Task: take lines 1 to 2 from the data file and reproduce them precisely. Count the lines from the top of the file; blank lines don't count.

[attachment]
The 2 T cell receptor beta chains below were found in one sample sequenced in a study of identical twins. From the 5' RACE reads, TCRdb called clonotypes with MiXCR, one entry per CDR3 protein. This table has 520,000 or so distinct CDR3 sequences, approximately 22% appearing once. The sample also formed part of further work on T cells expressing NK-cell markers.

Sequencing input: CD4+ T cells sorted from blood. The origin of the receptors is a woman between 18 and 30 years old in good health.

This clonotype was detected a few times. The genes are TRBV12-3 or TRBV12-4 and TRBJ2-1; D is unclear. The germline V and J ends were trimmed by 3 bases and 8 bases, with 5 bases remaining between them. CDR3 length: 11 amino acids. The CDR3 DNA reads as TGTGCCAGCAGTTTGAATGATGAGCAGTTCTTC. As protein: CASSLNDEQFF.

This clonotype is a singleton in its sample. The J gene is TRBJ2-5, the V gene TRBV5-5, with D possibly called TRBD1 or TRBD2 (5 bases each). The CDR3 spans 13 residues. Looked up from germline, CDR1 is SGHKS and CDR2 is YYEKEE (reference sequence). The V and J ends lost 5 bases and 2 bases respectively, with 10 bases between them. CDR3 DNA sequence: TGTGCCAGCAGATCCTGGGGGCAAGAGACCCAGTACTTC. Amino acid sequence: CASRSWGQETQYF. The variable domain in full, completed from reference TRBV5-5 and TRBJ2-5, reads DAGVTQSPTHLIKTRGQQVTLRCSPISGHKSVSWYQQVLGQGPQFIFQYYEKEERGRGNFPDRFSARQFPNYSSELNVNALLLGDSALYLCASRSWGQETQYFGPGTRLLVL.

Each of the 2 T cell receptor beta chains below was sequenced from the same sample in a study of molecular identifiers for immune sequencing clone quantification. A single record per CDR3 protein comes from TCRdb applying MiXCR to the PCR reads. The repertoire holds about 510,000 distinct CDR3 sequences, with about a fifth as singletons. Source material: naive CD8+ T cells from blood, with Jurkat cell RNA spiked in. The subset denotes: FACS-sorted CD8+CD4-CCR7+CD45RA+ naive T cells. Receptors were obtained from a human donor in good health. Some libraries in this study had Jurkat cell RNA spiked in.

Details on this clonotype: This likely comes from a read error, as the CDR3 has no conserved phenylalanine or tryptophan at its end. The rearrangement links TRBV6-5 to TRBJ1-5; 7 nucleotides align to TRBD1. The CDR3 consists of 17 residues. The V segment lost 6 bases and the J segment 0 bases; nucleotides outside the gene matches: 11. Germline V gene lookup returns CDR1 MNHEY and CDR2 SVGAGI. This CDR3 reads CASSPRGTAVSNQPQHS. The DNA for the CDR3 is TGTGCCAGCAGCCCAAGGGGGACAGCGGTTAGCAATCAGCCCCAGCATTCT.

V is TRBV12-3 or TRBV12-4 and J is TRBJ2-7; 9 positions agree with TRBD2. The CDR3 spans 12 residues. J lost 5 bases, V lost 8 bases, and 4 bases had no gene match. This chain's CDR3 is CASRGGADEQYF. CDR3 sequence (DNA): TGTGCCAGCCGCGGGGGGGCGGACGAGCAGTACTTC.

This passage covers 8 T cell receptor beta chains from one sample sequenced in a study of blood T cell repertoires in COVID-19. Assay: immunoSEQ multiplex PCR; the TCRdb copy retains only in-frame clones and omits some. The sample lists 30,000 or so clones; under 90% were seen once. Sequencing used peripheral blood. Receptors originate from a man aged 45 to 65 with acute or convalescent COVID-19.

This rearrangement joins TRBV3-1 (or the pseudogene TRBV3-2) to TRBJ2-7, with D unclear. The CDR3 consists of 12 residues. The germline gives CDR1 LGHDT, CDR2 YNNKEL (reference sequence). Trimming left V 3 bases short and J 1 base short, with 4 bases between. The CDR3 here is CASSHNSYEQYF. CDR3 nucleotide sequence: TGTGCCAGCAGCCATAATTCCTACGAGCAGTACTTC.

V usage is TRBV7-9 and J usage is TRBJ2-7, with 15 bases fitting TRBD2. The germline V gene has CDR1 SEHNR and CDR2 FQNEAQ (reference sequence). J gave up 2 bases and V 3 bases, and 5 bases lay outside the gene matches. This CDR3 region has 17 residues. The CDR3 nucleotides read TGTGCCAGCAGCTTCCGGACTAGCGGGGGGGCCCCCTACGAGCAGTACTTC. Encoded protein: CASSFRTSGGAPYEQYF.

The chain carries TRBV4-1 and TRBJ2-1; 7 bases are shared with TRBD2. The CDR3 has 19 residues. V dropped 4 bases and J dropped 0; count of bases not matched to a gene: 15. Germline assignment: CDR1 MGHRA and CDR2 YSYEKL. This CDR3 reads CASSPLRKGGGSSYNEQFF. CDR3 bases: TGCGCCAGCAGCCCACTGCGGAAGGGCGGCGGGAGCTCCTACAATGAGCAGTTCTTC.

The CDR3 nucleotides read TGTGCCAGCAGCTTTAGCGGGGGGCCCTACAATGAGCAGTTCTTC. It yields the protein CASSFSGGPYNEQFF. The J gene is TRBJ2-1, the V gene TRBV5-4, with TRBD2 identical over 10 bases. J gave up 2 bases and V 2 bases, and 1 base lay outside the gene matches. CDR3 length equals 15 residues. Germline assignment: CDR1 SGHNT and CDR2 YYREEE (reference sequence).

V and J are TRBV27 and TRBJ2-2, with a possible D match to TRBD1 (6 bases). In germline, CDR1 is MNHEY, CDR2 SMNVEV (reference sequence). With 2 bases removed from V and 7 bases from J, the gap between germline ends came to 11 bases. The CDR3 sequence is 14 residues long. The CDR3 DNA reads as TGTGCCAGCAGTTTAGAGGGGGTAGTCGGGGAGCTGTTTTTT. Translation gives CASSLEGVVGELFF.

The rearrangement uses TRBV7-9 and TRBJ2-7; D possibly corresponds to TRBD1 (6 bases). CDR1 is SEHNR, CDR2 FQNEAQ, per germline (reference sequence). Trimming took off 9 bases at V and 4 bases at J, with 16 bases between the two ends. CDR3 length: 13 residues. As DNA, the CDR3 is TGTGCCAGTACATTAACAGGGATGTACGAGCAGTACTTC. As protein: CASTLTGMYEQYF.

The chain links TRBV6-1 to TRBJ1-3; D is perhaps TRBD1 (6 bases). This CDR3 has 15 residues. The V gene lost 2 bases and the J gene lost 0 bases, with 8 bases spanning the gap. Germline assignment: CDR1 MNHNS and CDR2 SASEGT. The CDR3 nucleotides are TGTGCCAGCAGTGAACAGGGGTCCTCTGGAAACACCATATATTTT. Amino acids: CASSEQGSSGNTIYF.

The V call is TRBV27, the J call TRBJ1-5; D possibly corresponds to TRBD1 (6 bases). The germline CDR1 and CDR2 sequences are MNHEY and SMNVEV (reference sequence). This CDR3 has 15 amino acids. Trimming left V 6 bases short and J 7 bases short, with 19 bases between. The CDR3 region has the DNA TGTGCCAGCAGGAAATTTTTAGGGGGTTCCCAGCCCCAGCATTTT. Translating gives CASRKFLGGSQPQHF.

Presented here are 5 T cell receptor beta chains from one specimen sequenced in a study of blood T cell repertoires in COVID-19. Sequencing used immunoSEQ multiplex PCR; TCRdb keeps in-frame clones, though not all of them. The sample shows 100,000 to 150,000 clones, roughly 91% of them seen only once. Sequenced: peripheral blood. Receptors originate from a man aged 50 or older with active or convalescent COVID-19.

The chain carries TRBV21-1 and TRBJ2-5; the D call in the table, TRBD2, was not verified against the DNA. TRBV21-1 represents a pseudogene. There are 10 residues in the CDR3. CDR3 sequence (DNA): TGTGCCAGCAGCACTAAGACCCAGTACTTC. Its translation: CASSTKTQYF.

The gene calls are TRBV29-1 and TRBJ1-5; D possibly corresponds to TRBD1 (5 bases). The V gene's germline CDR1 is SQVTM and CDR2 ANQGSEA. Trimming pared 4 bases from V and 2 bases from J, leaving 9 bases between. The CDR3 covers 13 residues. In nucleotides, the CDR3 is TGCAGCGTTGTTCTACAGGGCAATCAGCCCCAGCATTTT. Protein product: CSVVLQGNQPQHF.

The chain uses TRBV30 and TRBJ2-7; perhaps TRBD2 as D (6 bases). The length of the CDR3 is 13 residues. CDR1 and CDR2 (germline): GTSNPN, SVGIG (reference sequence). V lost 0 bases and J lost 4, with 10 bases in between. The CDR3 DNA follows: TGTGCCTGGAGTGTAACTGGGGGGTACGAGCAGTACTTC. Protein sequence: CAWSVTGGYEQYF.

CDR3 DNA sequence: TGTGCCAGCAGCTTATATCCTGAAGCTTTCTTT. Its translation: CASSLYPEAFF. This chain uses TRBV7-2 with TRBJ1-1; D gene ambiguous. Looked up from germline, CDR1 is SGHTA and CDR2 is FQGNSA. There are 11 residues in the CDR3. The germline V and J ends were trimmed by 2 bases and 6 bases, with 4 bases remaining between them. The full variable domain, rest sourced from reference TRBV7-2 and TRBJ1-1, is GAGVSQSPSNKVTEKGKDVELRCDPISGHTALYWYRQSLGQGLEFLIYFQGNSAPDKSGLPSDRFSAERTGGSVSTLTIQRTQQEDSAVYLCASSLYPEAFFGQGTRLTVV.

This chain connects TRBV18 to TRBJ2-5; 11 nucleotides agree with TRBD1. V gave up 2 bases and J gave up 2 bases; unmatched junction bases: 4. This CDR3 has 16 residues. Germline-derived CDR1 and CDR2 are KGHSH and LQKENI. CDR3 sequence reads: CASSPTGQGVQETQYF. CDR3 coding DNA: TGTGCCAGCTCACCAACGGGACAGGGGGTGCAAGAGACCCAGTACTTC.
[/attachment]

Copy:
The 2 T cell receptor beta chains below were found in one sample sequenced in a study of identical twins. From the 5' RACE reads, TCRdb called clonotypes with MiXCR, one entry per CDR3 protein. This table has 520,000 or so distinct CDR3 sequences, approximately 22% appearing once. The sample also formed part of further work on T cells expressing NK-cell markers.

Sequencing input: CD4+ T cells sorted from blood. The origin of the receptors is a woman between 18 and 30 years old in good health.